Elon Musk Takes Full Send Podcast by Storm, Racking Up Nearly 7M Views In a Few Days

There are few figures as intriguing to the world as Elon Musk. A billionaire with unimaginable wealth, power and influence,

Elon Musk Nelk Boys Full Send

There are few figures as intriguing to the world as Elon Musk. A billionaire with unimaginable wealth, power and influence, he's a hot guest for any podcaster, but rarely grants interviews.

The Nelk Boys' podcast, Full Send, secured an interview with the controversial billionaire and Tesla founder, and it racked up over 2M views in just 24 hours – since tallying up almost 7M.

Here's what Musk had to say to hosts Nelk leader Kyle Forgeard, group members Salim and Steiny, and Full Send president John Shahidi.

Elon Musk Talks Mars and Marijuana

It all started with Musk joining the hosts, seated next to a stack of the Nelk Boys' Happy Dad Seltzer.

The billionaire poured himself a glass of Happy Dad, then they revisited how Musk and Shahidi met – years ago at a Floyd Mayweather fight.

First, they hit on general topics of interest for the Full Send Metacard fans. Musk explained plans for the Starlink satellite system, saying soon they'll have more satellites in the system alone in orbit than the rest of the world combined.

They also touched on the Brittney Griner case. Musk says, "If the president's working so hard to sort of free someone who's in jail in Russia for some weed, then shouldn't we free people in America … there are people in jail in America for the same stuff. Shouldn't we free them too?"

In what sounded ominously like the start of a presidential campaign, Musk explained, "My opinion is that people shouldn't be in jail for non-violent drug crimes."

Forgeard then asked, "We were just talking about that too, remember when you smoked weed on Joe Rogan? Did you get like a lot of backlash for that."

Musk replied, "Yeah like one puff. I did get a lot of backlash. Cause it's still federally illegal. It's pretty nutty actually, I had to have like random drug tests and stuff after that to prove I'm not a drug addict." SpaceX contracts with the federal government, so competitors to the company pressed and Musk had to prove he wasn't a drug user.

Musk explained that the consequences of that single puff weren't good – and everyone at SpaceX had to be tested as part of the fallout. But as for Musk, while he supports decriminalization, he doesn't find weed to be a good product for himself. His work takes precedence over the mind-altering substance. The billionaire shares that as more young people get voted into office, the landscape is changing for drug users – both medicinal and recreational.

The Tesla and SpaceX founder also spoke about his plans for Mars – also mentioning that they will soon be taking astronauts back to the Moon, in a unique contract with NASA. "The Starship system is capable of building a Moon base. It's designed to be capable of building a city on the Moon or Mars." Musk explains that he believes they should build a city on the Moon, stopping short of promising that there are plans to.

Full Send Chats the Apocalypse and Why Humanity Needs a Backup Plan

Part of why it's so vital to Musk to have a population on Mars is because right now, humanity has no backup plans if disaster befalls the planet – which it's doing inch by inch every year. Musk explains the importance of the colonization of Mars; "Two reasons. One is kind of a defensive reason. If something bad were to happen to Earth; it could be a meteor, like whatever destroyed the dinosaurs, super volcanos, could be World War III – we could nuke each other to death or something, World War III is seeming a little more probable these days – … It could be either some natural disaster or something where humanity suicides itself with a WWIII situation, and then it would be good to have a second planet so that civilization isn't wiped out."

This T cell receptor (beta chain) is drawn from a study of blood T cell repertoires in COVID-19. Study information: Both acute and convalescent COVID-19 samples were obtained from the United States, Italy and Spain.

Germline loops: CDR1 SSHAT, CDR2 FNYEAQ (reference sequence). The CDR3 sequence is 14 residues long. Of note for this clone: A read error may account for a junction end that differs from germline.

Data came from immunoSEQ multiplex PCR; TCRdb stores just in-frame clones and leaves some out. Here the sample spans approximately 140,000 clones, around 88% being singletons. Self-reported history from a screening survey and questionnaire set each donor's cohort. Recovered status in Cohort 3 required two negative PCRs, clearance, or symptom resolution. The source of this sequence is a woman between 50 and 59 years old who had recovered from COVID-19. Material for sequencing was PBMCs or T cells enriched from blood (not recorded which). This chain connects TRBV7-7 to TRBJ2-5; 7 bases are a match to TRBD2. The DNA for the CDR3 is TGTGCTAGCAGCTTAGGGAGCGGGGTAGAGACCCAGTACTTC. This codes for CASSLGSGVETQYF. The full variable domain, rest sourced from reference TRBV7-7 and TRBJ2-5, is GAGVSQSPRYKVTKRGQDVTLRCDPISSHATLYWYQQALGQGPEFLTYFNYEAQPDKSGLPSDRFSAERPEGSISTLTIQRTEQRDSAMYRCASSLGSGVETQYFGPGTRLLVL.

Musk calls it, "life insurance for life collectively." Not just humans, but animals precious to the planet too – he agrees with the image of a Noah's Ark situation traveling to Mars. The planet needs to be warmed up to start the process of making it habitable, and Musk's team is working on the long-term goal of giving humanity a back-up plan. Musk mentions using solar reflectors and artificial suns through thermonuclear explosions to melt the massive stores of ice on Mars and start building the life-giving oceans necessary to the next stage of human civilization.

The Neuralink founder describes the steps necessary to bring life to Mars, including ice-mining droids, using bombs to create controlled thermonuclear reactions, oxygen, a propellant plant, food and water – all the basics. Musk imagines living in glass domes, nothing luxurious to start with; pioneers sacrificing comfort for humanity's sake. "For the first people going to Mars it's going to be dangerous, you might die. Food probably not good. It's going to be a long and difficult trip. Probably a lot of pain and danger." Musk continues, "But on the other hand, it's going to be glorious adventure." He laughs, "Who wants in?"

From there, Musk is candid about what house parties look in his "haunted mansion," humanity's extinction – including his impression on the dangers of the slowing birth rate – social media, influence over world events, fighting Russian President Vladimir Putin, what the Neuralink brain chip can do, a fart app, and so much more.

Musk even takes a moment to talk about what he considers to be the possibility of an Artificial Intelligence (AI) rebellion – which he sees happening within 10 years.

It's a fascinating low-key chat with one of the world's most influential people, much more human than the world usually sees him. It's clear he and the Full Send team are comfortable talking, and it provides the kind of peek behind the mind of Elon Musk – world's most wealthy person.